• With Water Effects you need a non-stick cookie sheet and make lines of the white-glue-looking substance, then run a toothpick through it to give a waterfall look. Once dry, this can be pulled off the cookie sheet or anything you put it on until you seal it down with more of the water effects substance.
  • For a drinking fountain, you could use the clear Realistic Water in the bowl and on top of the bubbler, then just string some of the Water Effects over the edges. After the "effects" dry a bit, you can add small amounts to build up the look you want.
  • Download the PDF's from this site - Very informative, using scenic water product.
  • Hints and tips
  • Patty's Pond
  • Pond Basics
  • Scenic Water works amazingly with bubbles. You melt it (in the microwave or in a cup in boiling water) and then pour it into the cauldron/bath/sink etc. You then whip up a really strong solution of dishwashing liquid until you get foam. Next - suck up some of the bubbles in a syringe and squirt them just under the surface of the still molten Scenic Water. They rise to the surface and set with a thin film of SW on top of them. This is shown in Sue Heaser's book, Dolls House Do it Yourself - Food Displays,  the Georgian food chapter - the cauldron is all polymer clay too. The pic is on this page - down at the bottom.
  • Bubbles- Fill the container you want the bubbles in with clear caulk, creating highs and lows as a real bubble bath would have. Before the caulking dries, place the large bubbles, clear iridescent plastic beads.  taking care to conceal the holes.  Use a few dozen or so in varying sizes.  Then add some larger clear glass no hole beads and then sprinkle everything with tiny clear glass no hole beads to fill in any remaining gaps.  After a final light sprinkle of fine irredescent glitter, allow the project to set up and dry.  The caulk may shrink and pull away in places as it cures.  If it does, just add more caulk and more beads as needed.  When its throughly cured, give it a good shake to knock off all the excess beads and glitter. The key to a good looking bubble bath is in having many sizes of bubbles.
  • Styrofoam glue also can be used to simulate water- an inexpensive alternative to SW. Pour carefully to avoid bubbles, and wait to dry, which takes a long time. This Fountain uses nylon fishing line covered with the glue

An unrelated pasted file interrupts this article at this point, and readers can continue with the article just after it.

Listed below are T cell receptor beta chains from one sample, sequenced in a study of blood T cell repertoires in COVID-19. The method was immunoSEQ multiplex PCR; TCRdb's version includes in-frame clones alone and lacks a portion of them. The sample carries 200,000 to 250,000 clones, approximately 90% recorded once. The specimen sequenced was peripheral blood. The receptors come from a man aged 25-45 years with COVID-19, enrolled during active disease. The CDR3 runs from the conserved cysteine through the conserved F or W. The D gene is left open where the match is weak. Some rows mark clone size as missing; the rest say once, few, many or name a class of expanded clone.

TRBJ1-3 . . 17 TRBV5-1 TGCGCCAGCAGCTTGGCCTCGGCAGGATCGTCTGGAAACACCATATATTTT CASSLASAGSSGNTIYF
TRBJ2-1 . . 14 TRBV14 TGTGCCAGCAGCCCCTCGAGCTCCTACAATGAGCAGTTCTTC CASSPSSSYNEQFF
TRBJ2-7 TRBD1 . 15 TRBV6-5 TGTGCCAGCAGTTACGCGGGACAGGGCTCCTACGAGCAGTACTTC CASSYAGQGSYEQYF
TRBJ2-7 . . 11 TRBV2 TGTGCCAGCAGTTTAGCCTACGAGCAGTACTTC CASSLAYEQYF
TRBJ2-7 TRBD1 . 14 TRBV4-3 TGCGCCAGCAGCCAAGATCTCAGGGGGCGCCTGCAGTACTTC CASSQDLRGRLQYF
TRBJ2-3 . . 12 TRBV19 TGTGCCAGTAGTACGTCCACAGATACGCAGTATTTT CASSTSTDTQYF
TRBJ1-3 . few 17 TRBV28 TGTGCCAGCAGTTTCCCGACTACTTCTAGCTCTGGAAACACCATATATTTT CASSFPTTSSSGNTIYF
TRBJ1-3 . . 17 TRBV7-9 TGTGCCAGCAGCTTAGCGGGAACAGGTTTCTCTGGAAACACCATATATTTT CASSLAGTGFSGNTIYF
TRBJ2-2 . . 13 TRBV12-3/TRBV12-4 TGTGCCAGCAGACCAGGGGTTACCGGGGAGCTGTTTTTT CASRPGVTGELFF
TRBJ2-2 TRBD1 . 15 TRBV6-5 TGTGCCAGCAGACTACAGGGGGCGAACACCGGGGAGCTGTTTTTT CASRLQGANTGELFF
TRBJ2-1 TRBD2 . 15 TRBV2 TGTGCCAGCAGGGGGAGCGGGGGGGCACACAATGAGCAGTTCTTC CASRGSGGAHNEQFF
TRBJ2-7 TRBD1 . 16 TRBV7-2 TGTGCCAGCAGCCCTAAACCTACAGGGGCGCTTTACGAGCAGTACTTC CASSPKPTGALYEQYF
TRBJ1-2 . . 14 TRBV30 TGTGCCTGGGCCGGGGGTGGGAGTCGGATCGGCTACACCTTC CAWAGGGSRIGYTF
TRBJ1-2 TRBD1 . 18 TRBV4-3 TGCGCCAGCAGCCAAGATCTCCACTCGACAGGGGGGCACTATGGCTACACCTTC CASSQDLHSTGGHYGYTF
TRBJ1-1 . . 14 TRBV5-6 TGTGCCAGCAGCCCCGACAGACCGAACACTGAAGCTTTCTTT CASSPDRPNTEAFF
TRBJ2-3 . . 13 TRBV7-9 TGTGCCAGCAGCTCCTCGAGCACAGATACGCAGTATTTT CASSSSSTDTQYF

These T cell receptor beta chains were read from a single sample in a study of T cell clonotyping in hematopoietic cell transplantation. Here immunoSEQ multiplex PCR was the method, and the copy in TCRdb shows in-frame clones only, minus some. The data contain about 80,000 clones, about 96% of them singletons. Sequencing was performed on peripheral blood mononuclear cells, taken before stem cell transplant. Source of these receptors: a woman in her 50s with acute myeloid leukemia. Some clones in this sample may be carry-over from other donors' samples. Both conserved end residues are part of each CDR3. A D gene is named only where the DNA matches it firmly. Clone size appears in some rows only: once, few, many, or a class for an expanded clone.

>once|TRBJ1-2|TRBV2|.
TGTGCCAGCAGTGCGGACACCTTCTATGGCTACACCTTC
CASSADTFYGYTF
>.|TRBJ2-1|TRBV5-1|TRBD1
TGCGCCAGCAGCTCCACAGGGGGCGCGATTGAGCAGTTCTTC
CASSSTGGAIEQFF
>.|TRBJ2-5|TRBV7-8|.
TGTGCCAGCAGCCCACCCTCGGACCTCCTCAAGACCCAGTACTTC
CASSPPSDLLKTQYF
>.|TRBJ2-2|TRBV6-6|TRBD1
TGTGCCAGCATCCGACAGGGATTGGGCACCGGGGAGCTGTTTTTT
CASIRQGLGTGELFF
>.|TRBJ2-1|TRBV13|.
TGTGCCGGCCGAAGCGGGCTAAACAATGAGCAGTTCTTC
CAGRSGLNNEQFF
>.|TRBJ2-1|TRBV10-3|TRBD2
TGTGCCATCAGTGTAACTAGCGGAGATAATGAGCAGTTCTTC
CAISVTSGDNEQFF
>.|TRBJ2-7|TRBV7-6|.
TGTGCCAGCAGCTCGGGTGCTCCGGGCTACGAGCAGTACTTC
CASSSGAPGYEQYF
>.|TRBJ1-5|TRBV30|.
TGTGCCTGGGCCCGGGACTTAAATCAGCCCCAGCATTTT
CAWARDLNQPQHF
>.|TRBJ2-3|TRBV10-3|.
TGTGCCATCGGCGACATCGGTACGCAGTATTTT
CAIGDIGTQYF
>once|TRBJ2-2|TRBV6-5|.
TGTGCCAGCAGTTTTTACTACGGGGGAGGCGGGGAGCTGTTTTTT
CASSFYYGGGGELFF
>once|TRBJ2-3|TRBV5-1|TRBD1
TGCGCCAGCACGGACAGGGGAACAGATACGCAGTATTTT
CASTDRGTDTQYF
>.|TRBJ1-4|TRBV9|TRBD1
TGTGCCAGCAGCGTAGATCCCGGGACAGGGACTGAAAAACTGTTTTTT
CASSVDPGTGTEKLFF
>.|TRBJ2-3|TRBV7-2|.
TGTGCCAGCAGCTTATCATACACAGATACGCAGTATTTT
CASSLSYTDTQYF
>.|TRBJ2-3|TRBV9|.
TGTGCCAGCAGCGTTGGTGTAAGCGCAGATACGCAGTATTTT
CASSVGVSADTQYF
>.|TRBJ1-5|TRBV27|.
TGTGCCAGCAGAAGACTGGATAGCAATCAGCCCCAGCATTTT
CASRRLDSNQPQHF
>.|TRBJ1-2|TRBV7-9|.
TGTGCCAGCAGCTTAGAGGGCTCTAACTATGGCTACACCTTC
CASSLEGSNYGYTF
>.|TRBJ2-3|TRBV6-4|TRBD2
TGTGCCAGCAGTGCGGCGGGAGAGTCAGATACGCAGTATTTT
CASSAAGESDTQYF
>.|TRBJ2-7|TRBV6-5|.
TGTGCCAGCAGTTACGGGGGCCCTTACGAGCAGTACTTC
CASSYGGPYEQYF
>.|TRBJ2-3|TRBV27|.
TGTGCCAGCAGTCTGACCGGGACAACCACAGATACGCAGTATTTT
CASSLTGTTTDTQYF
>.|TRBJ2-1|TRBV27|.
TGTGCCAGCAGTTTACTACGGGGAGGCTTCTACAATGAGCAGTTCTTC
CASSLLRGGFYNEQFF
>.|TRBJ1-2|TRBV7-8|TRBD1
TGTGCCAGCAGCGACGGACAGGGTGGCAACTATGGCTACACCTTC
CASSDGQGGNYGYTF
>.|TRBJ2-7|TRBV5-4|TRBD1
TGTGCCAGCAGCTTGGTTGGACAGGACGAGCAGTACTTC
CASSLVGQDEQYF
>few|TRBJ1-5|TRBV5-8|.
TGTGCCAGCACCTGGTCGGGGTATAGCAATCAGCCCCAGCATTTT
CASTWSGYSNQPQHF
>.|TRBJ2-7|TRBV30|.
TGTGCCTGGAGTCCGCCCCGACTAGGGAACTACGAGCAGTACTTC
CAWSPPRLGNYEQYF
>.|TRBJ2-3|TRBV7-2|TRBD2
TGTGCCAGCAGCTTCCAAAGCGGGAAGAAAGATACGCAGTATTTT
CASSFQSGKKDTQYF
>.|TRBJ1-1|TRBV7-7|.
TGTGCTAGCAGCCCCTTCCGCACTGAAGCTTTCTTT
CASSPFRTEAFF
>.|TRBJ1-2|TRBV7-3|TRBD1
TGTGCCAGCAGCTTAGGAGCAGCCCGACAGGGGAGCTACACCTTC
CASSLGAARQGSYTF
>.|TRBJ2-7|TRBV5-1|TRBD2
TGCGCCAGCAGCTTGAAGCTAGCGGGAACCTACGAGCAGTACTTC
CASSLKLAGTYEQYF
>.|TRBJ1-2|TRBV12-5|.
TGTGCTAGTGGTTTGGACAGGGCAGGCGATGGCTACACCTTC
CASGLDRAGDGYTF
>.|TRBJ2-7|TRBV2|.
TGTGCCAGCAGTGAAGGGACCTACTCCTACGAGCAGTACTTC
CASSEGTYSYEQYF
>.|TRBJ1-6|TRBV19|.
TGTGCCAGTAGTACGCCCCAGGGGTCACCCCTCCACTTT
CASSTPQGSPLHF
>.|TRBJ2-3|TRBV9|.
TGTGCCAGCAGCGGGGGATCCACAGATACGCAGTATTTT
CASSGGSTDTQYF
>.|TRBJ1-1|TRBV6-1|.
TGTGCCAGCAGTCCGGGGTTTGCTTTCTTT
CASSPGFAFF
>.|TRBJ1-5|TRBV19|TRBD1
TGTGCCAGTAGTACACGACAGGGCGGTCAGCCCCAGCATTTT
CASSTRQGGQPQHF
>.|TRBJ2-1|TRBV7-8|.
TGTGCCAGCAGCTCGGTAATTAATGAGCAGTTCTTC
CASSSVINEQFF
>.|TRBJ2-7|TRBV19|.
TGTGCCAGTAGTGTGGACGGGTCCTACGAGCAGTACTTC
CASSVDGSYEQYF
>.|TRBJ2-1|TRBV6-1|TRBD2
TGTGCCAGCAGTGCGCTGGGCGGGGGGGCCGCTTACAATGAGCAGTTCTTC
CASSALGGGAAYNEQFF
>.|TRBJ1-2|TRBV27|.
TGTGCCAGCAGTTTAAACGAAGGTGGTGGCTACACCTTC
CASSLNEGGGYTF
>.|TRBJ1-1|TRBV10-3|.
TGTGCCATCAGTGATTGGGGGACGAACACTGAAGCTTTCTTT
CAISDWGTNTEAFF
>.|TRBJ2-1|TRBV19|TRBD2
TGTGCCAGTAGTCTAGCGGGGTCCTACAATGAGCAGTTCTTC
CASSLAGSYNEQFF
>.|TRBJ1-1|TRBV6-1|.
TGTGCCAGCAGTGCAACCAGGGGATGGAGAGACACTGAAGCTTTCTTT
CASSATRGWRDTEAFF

• 2 part epoxy coating used for bar counters can be used for ponds. Paint the wood base, apply a 2 part epoxy over the painted wood. Before the epoxy is dry.  use a stiff brush and go over the surface, creating small waves and - whitecaps! The whitecaps are actually white when 'whipped/lifted up' - not painted white. The whitecaps are  created when the brush is lifted.

    Kiddie Pool

    • Get some Fimo/Sculpy and roll out some snakes (try to keep them about the same thickness) and then place them around a glass bottle or tin can to get the diameter you want. Piick nice bright colours... Red, Yellow, Aqua Blue, etc. Then bake according to the package...at least 30 mins to cure them properly.
    • Then slip them off the can/bottle and glue and stack them onto each other. Use thick vinyl (like you would find on the bags that set sets come in) cut 2 rounds and glue one to the bottom. Attach cute stickers (fish etc) to the bottom and then place the other vinyl round and there you have it :o)
    • Or use plastic children's bangle bracelets, aquarium tubing. container lid


    • Carve out a pond shape in landscaping base, or form a raised area (about 1/4" high)
    •  Paint the bottom of the pond black or blue or green, add a few plants with orange Fimo fish.
    • Glue clear acrylic plastic over the hole or raised area. To tint the water, paint the underside of the plastic with Tacky Glue with blue or green added for shading.
      Apply a row of stones or bricks to cover the top edge of the pond.
    • For spills, spatters, try tar gel, as described in About.com
    • Waves can be made using sandwich wrap and rolled up socks....lay out sandwich wrap over top and pour the resin in a wave shape on top of the wrap, let dry. Froth up some resin and put on the edges of the wave. If you color the resin with ink, you can get a pretty good looking wave. I use ink.  Once the resin has dries, remove the sock and gently peel off the wrap.
  • Ideas about what is needed for these projects

    • links to inspiring pages
  • Miniature Waterfalls - Pinterest search
    • ideas for shop names
    • YouTube videos about the subject

    Hits since 20 Sep 2009: